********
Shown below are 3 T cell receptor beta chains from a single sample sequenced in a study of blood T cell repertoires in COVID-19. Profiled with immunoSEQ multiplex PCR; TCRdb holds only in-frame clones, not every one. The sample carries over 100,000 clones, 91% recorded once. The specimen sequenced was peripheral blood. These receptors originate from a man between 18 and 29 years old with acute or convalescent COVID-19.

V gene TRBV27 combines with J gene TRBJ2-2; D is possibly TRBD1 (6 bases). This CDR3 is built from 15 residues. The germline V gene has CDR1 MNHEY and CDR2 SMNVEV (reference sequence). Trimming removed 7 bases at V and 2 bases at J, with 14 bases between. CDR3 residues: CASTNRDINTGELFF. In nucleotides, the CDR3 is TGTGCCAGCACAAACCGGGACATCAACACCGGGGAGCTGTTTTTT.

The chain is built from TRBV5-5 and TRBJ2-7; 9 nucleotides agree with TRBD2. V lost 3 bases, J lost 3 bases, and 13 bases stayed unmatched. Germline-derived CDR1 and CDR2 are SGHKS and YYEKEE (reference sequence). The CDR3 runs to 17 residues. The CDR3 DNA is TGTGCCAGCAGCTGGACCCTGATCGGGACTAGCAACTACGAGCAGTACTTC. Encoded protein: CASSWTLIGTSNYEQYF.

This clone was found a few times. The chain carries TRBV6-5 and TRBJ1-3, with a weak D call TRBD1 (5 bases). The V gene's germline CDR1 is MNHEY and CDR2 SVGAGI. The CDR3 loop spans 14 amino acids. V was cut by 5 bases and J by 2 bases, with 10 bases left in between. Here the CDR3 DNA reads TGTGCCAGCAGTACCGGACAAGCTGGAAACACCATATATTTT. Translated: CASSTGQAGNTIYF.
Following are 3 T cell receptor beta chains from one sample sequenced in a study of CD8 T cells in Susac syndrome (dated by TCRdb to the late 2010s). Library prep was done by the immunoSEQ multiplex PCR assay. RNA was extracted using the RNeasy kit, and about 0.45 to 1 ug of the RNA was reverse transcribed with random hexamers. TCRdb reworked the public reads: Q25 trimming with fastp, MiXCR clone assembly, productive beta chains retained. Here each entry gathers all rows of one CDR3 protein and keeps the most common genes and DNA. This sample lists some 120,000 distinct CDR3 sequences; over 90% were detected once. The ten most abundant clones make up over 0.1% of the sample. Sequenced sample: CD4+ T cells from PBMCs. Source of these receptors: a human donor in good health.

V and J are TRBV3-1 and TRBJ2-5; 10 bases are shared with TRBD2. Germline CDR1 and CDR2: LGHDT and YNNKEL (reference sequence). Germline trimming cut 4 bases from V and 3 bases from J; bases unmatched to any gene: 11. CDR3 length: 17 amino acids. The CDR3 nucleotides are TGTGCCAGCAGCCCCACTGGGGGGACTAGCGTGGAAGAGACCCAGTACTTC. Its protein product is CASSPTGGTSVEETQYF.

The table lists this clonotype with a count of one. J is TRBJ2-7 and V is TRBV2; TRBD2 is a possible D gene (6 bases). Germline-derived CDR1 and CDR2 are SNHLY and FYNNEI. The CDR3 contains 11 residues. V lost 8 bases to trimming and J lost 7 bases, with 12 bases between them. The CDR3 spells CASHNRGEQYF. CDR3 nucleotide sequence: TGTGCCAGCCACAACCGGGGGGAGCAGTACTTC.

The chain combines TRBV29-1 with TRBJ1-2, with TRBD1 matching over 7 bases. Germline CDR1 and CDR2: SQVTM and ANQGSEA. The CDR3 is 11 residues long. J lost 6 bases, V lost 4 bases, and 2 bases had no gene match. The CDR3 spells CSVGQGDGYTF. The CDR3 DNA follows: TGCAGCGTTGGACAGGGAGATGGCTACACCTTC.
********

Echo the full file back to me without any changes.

Shown below are 3 T cell receptor beta chains from a single sample sequenced in a study of blood T cell repertoires in COVID-19. Profiled with immunoSEQ multiplex PCR; TCRdb holds only in-frame clones, not every one. The sample carries over 100,000 clones, 91% recorded once. The specimen sequenced was peripheral blood. These receptors originate from a man between 18 and 29 years old with acute or convalescent COVID-19.

V gene TRBV27 combines with J gene TRBJ2-2; D is possibly TRBD1 (6 bases). This CDR3 is built from 15 residues. The germline V gene has CDR1 MNHEY and CDR2 SMNVEV (reference sequence). Trimming removed 7 bases at V and 2 bases at J, with 14 bases between. CDR3 residues: CASTNRDINTGELFF. In nucleotides, the CDR3 is TGTGCCAGCACAAACCGGGACATCAACACCGGGGAGCTGTTTTTT.

The chain is built from TRBV5-5 and TRBJ2-7; 9 nucleotides agree with TRBD2. V lost 3 bases, J lost 3 bases, and 13 bases stayed unmatched. Germline-derived CDR1 and CDR2 are SGHKS and YYEKEE (reference sequence). The CDR3 runs to 17 residues. The CDR3 DNA is TGTGCCAGCAGCTGGACCCTGATCGGGACTAGCAACTACGAGCAGTACTTC. Encoded protein: CASSWTLIGTSNYEQYF.

This clone was found a few times. The chain carries TRBV6-5 and TRBJ1-3, with a weak D call TRBD1 (5 bases). The V gene's germline CDR1 is MNHEY and CDR2 SVGAGI. The CDR3 loop spans 14 amino acids. V was cut by 5 bases and J by 2 bases, with 10 bases left in between. Here the CDR3 DNA reads TGTGCCAGCAGTACCGGACAAGCTGGAAACACCATATATTTT. Translated: CASSTGQAGNTIYF.
Following are 3 T cell receptor beta chains from one sample sequenced in a study of CD8 T cells in Susac syndrome (dated by TCRdb to the late 2010s). Library prep was done by the immunoSEQ multiplex PCR assay. RNA was extracted using the RNeasy kit, and about 0.45 to 1 ug of the RNA was reverse transcribed with random hexamers. TCRdb reworked the public reads: Q25 trimming with fastp, MiXCR clone assembly, productive beta chains retained. Here each entry gathers all rows of one CDR3 protein and keeps the most common genes and DNA. This sample lists some 120,000 distinct CDR3 sequences; over 90% were detected once. The ten most abundant clones make up over 0.1% of the sample. Sequenced sample: CD4+ T cells from PBMCs. Source of these receptors: a human donor in good health.

V and J are TRBV3-1 and TRBJ2-5; 10 bases are shared with TRBD2. Germline CDR1 and CDR2: LGHDT and YNNKEL (reference sequence). Germline trimming cut 4 bases from V and 3 bases from J; bases unmatched to any gene: 11. CDR3 length: 17 amino acids. The CDR3 nucleotides are TGTGCCAGCAGCCCCACTGGGGGGACTAGCGTGGAAGAGACCCAGTACTTC. Its protein product is CASSPTGGTSVEETQYF.

The table lists this clonotype with a count of one. J is TRBJ2-7 and V is TRBV2; TRBD2 is a possible D gene (6 bases). Germline-derived CDR1 and CDR2 are SNHLY and FYNNEI. The CDR3 contains 11 residues. V lost 8 bases to trimming and J lost 7 bases, with 12 bases between them. The CDR3 spells CASHNRGEQYF. CDR3 nucleotide sequence: TGTGCCAGCCACAACCGGGGGGAGCAGTACTTC.

The chain combines TRBV29-1 with TRBJ1-2, with TRBD1 matching over 7 bases. Germline CDR1 and CDR2: SQVTM and ANQGSEA. The CDR3 is 11 residues long. J lost 6 bases, V lost 4 bases, and 2 bases had no gene match. The CDR3 spells CSVGQGDGYTF. The CDR3 DNA follows: TGCAGCGTTGGACAGGGAGATGGCTACACCTTC.